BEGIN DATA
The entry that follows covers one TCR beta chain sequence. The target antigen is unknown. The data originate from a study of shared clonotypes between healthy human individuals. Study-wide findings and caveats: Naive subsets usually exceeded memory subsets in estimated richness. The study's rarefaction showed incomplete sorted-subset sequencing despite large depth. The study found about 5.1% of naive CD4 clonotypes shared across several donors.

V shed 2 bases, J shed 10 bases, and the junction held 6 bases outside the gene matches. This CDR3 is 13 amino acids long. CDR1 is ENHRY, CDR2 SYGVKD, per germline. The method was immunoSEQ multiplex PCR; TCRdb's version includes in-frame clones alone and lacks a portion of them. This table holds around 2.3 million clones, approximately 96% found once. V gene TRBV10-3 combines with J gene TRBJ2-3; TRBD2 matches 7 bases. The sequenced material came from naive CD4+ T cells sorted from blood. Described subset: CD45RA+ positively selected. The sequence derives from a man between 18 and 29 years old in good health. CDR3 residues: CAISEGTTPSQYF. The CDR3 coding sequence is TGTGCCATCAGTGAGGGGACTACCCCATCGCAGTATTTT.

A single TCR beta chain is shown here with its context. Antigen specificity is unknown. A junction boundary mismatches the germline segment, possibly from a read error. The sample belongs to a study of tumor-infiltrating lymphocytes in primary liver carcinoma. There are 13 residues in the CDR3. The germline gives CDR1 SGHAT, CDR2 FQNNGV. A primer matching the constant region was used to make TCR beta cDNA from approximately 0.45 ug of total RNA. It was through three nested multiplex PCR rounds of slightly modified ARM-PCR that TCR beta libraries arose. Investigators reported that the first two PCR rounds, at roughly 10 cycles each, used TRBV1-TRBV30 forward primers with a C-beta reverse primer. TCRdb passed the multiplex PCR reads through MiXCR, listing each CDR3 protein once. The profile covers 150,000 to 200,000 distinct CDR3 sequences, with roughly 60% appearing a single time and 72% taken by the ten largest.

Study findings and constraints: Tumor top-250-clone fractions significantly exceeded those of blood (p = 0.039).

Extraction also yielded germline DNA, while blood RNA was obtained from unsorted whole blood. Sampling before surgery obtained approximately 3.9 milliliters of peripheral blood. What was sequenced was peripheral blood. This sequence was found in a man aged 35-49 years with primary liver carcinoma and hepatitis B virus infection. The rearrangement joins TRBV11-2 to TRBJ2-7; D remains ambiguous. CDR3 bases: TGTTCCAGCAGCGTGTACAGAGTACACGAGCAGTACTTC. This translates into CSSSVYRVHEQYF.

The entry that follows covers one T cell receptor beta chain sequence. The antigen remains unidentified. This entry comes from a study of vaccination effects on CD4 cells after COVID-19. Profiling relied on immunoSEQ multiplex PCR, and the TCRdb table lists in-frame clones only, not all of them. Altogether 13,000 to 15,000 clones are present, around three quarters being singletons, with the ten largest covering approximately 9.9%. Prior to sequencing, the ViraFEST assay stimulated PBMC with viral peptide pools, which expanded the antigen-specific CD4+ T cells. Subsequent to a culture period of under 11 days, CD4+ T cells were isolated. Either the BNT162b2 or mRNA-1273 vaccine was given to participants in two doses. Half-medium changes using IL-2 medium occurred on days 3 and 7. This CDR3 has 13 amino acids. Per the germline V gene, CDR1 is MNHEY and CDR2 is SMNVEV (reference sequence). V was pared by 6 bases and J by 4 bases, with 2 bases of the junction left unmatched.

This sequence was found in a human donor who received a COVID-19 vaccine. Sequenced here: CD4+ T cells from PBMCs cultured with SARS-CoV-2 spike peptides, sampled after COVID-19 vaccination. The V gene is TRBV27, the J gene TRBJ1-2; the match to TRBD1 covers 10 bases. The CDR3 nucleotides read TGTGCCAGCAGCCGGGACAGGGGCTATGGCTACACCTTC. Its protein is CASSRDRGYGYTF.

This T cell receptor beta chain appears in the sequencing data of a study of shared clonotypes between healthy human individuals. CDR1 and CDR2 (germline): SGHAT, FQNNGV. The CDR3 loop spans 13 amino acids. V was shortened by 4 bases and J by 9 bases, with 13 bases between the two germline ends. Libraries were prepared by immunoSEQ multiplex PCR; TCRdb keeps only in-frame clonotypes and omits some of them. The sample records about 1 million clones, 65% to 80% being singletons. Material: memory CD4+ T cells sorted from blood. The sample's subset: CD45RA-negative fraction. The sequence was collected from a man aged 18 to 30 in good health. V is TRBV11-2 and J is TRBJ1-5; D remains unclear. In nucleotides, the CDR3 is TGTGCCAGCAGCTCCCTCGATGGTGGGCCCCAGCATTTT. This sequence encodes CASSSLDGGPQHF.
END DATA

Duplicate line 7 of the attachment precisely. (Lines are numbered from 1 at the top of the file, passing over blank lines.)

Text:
This sequence was found in a human donor who received a COVID-19 vaccine. Sequenced here: CD4+ T cells from PBMCs cultured with SARS-CoV-2 spike peptides, sampled after COVID-19 vaccination. The V gene is TRBV27, the J gene TRBJ1-2; the match to TRBD1 covers 10 bases. The CDR3 nucleotides read TGTGCCAGCAGCCGGGACAGGGGCTATGGCTACACCTTC. Its protein is CASSRDRGYGYTF.